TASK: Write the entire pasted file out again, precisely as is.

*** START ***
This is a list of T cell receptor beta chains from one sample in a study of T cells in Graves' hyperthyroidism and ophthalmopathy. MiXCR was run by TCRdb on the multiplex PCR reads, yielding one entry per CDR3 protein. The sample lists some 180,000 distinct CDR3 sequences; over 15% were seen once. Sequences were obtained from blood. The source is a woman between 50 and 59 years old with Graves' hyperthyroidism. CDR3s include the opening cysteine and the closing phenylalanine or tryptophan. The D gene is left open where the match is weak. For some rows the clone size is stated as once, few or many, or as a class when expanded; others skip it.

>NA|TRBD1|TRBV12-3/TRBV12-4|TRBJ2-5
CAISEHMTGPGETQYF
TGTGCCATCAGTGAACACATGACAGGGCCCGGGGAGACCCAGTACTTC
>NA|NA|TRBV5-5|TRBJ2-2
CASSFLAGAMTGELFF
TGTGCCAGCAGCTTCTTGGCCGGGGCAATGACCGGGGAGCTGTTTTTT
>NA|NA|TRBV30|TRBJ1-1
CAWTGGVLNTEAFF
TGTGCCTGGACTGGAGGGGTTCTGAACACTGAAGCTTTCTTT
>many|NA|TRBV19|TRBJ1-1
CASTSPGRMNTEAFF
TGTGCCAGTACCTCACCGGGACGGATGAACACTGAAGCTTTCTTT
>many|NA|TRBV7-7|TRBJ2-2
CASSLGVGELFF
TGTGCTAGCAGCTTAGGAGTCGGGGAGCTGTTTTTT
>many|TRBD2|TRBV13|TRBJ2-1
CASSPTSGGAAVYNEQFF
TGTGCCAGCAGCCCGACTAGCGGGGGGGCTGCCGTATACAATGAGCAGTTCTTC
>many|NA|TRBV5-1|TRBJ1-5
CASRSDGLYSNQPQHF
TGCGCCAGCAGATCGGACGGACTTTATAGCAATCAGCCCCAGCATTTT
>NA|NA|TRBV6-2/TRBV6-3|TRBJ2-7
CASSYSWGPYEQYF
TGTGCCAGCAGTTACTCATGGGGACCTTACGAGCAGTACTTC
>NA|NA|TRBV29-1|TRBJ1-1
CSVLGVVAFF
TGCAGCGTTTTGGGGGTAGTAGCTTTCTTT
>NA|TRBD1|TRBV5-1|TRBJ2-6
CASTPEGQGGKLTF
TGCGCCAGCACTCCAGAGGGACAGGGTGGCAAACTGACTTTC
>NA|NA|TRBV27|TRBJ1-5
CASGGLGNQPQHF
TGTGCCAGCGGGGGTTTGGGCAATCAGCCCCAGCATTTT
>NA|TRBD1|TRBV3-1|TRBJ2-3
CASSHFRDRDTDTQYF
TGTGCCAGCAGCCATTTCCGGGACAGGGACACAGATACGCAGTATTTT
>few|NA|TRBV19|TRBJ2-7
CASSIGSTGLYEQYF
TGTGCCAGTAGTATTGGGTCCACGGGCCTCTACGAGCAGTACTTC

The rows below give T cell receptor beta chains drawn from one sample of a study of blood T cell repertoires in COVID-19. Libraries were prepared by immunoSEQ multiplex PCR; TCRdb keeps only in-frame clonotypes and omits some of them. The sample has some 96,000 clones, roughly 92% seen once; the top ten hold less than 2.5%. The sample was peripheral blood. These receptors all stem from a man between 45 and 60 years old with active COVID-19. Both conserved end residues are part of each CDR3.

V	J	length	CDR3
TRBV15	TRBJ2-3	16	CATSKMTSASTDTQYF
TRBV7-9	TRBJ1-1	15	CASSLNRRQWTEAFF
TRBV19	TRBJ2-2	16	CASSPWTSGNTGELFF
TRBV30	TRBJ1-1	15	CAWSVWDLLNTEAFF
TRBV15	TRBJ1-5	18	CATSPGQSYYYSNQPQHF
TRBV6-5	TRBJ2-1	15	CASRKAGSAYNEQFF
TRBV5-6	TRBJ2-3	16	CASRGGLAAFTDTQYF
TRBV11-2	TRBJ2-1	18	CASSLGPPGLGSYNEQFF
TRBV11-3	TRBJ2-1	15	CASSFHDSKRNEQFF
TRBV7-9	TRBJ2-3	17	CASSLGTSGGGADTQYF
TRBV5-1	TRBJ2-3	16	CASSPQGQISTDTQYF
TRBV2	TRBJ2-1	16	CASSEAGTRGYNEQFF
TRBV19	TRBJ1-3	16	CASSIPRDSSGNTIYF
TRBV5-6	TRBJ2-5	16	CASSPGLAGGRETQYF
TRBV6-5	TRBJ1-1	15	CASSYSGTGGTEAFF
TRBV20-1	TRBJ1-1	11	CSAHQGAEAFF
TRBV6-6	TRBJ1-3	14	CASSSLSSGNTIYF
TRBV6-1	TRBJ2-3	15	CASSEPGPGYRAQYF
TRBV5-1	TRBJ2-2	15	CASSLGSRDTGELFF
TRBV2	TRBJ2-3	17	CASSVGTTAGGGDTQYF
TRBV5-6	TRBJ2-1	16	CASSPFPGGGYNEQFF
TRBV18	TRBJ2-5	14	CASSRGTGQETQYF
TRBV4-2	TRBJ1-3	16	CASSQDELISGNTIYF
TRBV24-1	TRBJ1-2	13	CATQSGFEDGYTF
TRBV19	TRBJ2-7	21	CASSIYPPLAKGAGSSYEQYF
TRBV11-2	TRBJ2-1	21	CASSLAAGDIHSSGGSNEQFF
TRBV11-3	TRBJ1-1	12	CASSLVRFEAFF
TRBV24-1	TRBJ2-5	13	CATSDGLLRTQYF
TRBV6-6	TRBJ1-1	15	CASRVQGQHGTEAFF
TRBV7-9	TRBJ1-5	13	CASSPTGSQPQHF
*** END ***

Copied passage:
This is a list of T cell receptor beta chains from one sample in a study of T cells in Graves' hyperthyroidism and ophthalmopathy. MiXCR was run by TCRdb on the multiplex PCR reads, yielding one entry per CDR3 protein. The sample lists some 180,000 distinct CDR3 sequences; over 15% were seen once. Sequences were obtained from blood. The source is a woman between 50 and 59 years old with Graves' hyperthyroidism. CDR3s include the opening cysteine and the closing phenylalanine or tryptophan. The D gene is left open where the match is weak. For some rows the clone size is stated as once, few or many, or as a class when expanded; others skip it.

>NA|TRBD1|TRBV12-3/TRBV12-4|TRBJ2-5
CAISEHMTGPGETQYF
TGTGCCATCAGTGAACACATGACAGGGCCCGGGGAGACCCAGTACTTC
>NA|NA|TRBV5-5|TRBJ2-2
CASSFLAGAMTGELFF
TGTGCCAGCAGCTTCTTGGCCGGGGCAATGACCGGGGAGCTGTTTTTT
>NA|NA|TRBV30|TRBJ1-1
CAWTGGVLNTEAFF
TGTGCCTGGACTGGAGGGGTTCTGAACACTGAAGCTTTCTTT
>many|NA|TRBV19|TRBJ1-1
CASTSPGRMNTEAFF
TGTGCCAGTACCTCACCGGGACGGATGAACACTGAAGCTTTCTTT
>many|NA|TRBV7-7|TRBJ2-2
CASSLGVGELFF
TGTGCTAGCAGCTTAGGAGTCGGGGAGCTGTTTTTT
>many|TRBD2|TRBV13|TRBJ2-1
CASSPTSGGAAVYNEQFF
TGTGCCAGCAGCCCGACTAGCGGGGGGGCTGCCGTATACAATGAGCAGTTCTTC
>many|NA|TRBV5-1|TRBJ1-5
CASRSDGLYSNQPQHF
TGCGCCAGCAGATCGGACGGACTTTATAGCAATCAGCCCCAGCATTTT
>NA|NA|TRBV6-2/TRBV6-3|TRBJ2-7
CASSYSWGPYEQYF
TGTGCCAGCAGTTACTCATGGGGACCTTACGAGCAGTACTTC
>NA|NA|TRBV29-1|TRBJ1-1
CSVLGVVAFF
TGCAGCGTTTTGGGGGTAGTAGCTTTCTTT
>NA|TRBD1|TRBV5-1|TRBJ2-6
CASTPEGQGGKLTF
TGCGCCAGCACTCCAGAGGGACAGGGTGGCAAACTGACTTTC
>NA|NA|TRBV27|TRBJ1-5
CASGGLGNQPQHF
TGTGCCAGCGGGGGTTTGGGCAATCAGCCCCAGCATTTT
>NA|TRBD1|TRBV3-1|TRBJ2-3
CASSHFRDRDTDTQYF
TGTGCCAGCAGCCATTTCCGGGACAGGGACACAGATACGCAGTATTTT
>few|NA|TRBV19|TRBJ2-7
CASSIGSTGLYEQYF
TGTGCCAGTAGTATTGGGTCCACGGGCCTCTACGAGCAGTACTTC

The rows below give T cell receptor beta chains drawn from one sample of a study of blood T cell repertoires in COVID-19. Libraries were prepared by immunoSEQ multiplex PCR; TCRdb keeps only in-frame clonotypes and omits some of them. The sample has some 96,000 clones, roughly 92% seen once; the top ten hold less than 2.5%. The sample was peripheral blood. These receptors all stem from a man between 45 and 60 years old with active COVID-19. Both conserved end residues are part of each CDR3.

V	J	length	CDR3
TRBV15	TRBJ2-3	16	CATSKMTSASTDTQYF
TRBV7-9	TRBJ1-1	15	CASSLNRRQWTEAFF
TRBV19	TRBJ2-2	16	CASSPWTSGNTGELFF
TRBV30	TRBJ1-1	15	CAWSVWDLLNTEAFF
TRBV15	TRBJ1-5	18	CATSPGQSYYYSNQPQHF
TRBV6-5	TRBJ2-1	15	CASRKAGSAYNEQFF
TRBV5-6	TRBJ2-3	16	CASRGGLAAFTDTQYF
TRBV11-2	TRBJ2-1	18	CASSLGPPGLGSYNEQFF
TRBV11-3	TRBJ2-1	15	CASSFHDSKRNEQFF
TRBV7-9	TRBJ2-3	17	CASSLGTSGGGADTQYF
TRBV5-1	TRBJ2-3	16	CASSPQGQISTDTQYF
TRBV2	TRBJ2-1	16	CASSEAGTRGYNEQFF
TRBV19	TRBJ1-3	16	CASSIPRDSSGNTIYF
TRBV5-6	TRBJ2-5	16	CASSPGLAGGRETQYF
TRBV6-5	TRBJ1-1	15	CASSYSGTGGTEAFF
TRBV20-1	TRBJ1-1	11	CSAHQGAEAFF
TRBV6-6	TRBJ1-3	14	CASSSLSSGNTIYF
TRBV6-1	TRBJ2-3	15	CASSEPGPGYRAQYF
TRBV5-1	TRBJ2-2	15	CASSLGSRDTGELFF
TRBV2	TRBJ2-3	17	CASSVGTTAGGGDTQYF
TRBV5-6	TRBJ2-1	16	CASSPFPGGGYNEQFF
TRBV18	TRBJ2-5	14	CASSRGTGQETQYF
TRBV4-2	TRBJ1-3	16	CASSQDELISGNTIYF
TRBV24-1	TRBJ1-2	13	CATQSGFEDGYTF
TRBV19	TRBJ2-7	21	CASSIYPPLAKGAGSSYEQYF
TRBV11-2	TRBJ2-1	21	CASSLAAGDIHSSGGSNEQFF
TRBV11-3	TRBJ1-1	12	CASSLVRFEAFF
TRBV24-1	TRBJ2-5	13	CATSDGLLRTQYF
TRBV6-6	TRBJ1-1	15	CASRVQGQHGTEAFF
TRBV7-9	TRBJ1-5	13	CASSPTGSQPQHF